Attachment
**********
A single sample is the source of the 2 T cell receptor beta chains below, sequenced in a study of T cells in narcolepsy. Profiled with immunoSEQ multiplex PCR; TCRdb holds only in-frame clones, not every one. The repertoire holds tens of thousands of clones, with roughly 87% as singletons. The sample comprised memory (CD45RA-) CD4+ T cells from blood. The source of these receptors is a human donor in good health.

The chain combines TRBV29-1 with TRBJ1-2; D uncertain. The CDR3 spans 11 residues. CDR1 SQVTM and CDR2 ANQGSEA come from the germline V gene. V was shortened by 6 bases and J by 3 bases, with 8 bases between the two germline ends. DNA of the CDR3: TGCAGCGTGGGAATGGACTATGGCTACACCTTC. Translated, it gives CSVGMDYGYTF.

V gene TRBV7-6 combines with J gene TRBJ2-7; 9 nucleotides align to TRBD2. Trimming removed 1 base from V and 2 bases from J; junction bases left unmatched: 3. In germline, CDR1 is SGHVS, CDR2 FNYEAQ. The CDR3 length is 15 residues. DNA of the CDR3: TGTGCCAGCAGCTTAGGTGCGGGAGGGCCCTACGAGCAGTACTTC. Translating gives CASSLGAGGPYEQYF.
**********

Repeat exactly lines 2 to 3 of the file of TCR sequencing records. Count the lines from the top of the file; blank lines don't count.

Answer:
The chain combines TRBV29-1 with TRBJ1-2; D uncertain. The CDR3 spans 11 residues. CDR1 SQVTM and CDR2 ANQGSEA come from the germline V gene. V was shortened by 6 bases and J by 3 bases, with 8 bases between the two germline ends. DNA of the CDR3: TGCAGCGTGGGAATGGACTATGGCTACACCTTC. Translated, it gives CSVGMDYGYTF.

V gene TRBV7-6 combines with J gene TRBJ2-7; 9 nucleotides align to TRBD2. Trimming removed 1 base from V and 2 bases from J; junction bases left unmatched: 3. In germline, CDR1 is SGHVS, CDR2 FNYEAQ. The CDR3 length is 15 residues. DNA of the CDR3: TGTGCCAGCAGCTTAGGTGCGGGAGGGCCCTACGAGCAGTACTTC. Translating gives CASSLGAGGPYEQYF.